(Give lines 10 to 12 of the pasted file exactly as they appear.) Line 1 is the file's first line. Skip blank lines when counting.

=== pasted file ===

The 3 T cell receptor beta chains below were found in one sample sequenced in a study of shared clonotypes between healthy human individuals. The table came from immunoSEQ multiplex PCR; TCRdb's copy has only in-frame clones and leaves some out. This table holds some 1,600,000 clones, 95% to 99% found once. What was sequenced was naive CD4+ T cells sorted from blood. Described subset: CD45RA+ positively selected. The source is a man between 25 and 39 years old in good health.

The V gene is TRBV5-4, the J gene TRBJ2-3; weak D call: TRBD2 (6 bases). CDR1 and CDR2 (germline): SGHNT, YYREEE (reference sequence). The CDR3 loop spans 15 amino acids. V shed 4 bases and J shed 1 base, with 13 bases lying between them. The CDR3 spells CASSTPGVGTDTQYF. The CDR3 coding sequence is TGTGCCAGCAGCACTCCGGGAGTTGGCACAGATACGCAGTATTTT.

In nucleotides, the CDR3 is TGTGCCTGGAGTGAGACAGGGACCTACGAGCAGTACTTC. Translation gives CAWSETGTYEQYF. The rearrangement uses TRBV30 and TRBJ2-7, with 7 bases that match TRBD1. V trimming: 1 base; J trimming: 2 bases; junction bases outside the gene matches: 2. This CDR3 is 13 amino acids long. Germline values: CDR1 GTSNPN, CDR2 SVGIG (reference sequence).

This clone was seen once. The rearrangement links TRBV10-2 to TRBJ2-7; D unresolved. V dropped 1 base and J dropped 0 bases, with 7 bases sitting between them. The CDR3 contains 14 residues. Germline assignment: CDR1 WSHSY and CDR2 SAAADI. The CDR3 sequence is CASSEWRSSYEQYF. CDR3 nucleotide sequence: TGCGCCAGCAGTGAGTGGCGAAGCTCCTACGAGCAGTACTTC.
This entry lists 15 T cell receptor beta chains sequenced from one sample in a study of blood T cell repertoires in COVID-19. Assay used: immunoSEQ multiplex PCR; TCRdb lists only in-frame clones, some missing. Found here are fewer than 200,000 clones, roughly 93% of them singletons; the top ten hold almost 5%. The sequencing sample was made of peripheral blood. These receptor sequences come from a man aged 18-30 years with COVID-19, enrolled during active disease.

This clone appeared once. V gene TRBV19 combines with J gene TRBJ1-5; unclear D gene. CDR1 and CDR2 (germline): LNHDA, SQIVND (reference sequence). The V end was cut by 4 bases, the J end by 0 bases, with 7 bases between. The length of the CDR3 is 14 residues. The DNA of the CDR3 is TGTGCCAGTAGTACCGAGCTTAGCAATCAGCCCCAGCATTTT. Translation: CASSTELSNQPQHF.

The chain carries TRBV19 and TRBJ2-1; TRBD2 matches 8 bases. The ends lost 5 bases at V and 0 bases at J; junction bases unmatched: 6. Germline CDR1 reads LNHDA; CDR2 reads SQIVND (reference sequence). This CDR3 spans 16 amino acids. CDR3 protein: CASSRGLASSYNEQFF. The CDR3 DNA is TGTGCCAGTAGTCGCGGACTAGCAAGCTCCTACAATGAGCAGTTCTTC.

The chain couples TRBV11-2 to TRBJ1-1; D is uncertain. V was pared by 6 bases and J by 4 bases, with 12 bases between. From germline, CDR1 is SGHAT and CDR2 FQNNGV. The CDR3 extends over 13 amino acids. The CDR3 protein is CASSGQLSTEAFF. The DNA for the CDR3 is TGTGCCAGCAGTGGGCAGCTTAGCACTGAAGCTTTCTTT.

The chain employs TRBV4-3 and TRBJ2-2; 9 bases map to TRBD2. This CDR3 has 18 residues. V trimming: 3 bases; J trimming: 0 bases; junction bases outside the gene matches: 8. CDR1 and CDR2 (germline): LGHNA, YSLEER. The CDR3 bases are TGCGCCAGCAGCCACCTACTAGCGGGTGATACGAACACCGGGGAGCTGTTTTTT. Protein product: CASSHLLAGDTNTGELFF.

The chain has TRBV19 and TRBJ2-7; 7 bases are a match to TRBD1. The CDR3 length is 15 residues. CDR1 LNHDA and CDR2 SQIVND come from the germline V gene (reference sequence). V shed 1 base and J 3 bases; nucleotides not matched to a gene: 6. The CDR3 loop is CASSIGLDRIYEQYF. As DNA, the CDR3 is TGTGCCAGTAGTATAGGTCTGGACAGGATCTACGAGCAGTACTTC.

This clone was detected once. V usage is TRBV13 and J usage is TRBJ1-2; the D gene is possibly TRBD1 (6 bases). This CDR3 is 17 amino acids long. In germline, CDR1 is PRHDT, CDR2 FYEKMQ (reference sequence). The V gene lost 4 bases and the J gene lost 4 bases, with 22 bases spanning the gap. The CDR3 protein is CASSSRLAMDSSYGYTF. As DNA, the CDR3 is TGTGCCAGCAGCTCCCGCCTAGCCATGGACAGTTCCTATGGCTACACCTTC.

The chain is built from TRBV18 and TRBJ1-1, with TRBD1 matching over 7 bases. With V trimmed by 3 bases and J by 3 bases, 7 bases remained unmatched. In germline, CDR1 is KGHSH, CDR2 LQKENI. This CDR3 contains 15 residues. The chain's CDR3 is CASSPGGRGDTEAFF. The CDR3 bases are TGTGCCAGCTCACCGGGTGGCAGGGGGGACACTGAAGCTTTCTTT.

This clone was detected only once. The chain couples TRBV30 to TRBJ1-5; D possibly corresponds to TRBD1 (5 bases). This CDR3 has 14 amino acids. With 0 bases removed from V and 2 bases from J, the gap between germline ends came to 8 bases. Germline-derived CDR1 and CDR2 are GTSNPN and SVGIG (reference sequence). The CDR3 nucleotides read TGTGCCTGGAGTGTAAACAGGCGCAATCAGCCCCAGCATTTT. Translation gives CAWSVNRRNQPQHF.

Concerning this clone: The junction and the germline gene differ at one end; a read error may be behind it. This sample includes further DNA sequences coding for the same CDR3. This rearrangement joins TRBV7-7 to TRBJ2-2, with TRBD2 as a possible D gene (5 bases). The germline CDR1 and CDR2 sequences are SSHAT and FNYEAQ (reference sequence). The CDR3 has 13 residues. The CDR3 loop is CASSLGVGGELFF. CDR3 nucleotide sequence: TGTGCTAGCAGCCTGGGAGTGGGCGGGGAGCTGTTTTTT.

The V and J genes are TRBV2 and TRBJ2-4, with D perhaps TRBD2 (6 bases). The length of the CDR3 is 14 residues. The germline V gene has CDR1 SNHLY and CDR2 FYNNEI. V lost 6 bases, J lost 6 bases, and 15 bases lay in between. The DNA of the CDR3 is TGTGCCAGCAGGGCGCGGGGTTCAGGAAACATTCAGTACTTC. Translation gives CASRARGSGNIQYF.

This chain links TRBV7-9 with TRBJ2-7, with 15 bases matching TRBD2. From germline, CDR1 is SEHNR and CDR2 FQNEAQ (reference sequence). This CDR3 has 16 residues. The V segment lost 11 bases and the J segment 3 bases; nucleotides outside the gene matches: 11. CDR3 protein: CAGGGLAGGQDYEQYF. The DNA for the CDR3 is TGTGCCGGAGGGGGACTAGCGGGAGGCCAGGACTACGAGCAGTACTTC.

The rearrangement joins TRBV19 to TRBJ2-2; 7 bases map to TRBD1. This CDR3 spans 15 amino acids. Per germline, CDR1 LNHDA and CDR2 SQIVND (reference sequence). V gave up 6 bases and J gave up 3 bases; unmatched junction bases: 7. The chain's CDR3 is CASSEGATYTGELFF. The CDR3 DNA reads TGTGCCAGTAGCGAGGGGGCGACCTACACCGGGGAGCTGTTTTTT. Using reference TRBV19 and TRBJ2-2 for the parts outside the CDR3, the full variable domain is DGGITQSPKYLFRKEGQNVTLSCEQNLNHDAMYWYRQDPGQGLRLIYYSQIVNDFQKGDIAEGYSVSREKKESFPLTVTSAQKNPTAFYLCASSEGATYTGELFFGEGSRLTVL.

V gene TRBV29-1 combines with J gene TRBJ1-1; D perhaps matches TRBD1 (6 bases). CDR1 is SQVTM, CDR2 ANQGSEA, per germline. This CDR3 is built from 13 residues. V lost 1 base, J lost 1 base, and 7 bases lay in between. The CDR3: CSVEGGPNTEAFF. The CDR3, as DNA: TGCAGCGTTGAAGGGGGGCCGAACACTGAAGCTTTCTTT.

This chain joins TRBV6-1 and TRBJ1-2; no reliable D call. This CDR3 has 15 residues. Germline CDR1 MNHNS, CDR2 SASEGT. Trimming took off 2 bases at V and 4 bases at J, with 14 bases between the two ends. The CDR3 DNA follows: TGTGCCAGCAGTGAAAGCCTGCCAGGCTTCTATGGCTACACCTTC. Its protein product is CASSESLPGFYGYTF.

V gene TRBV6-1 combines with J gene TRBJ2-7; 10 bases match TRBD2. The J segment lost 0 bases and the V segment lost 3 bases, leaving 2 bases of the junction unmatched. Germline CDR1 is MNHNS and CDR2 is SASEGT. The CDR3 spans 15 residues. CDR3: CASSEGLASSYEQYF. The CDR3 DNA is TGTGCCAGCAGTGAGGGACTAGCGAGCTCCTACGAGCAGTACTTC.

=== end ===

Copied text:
The chain has TRBV19 and TRBJ2-7; 7 bases are a match to TRBD1. The CDR3 length is 15 residues. CDR1 LNHDA and CDR2 SQIVND come from the germline V gene (reference sequence). V shed 1 base and J 3 bases; nucleotides not matched to a gene: 6. The CDR3 loop is CASSIGLDRIYEQYF. As DNA, the CDR3 is TGTGCCAGTAGTATAGGTCTGGACAGGATCTACGAGCAGTACTTC.

This clone was detected once. V usage is TRBV13 and J usage is TRBJ1-2; the D gene is possibly TRBD1 (6 bases). This CDR3 is 17 amino acids long. In germline, CDR1 is PRHDT, CDR2 FYEKMQ (reference sequence). The V gene lost 4 bases and the J gene lost 4 bases, with 22 bases spanning the gap. The CDR3 protein is CASSSRLAMDSSYGYTF. As DNA, the CDR3 is TGTGCCAGCAGCTCCCGCCTAGCCATGGACAGTTCCTATGGCTACACCTTC.

The chain is built from TRBV18 and TRBJ1-1, with TRBD1 matching over 7 bases. With V trimmed by 3 bases and J by 3 bases, 7 bases remained unmatched. In germline, CDR1 is KGHSH, CDR2 LQKENI. This CDR3 contains 15 residues. The chain's CDR3 is CASSPGGRGDTEAFF. The CDR3 bases are TGTGCCAGCTCACCGGGTGGCAGGGGGGACACTGAAGCTTTCTTT.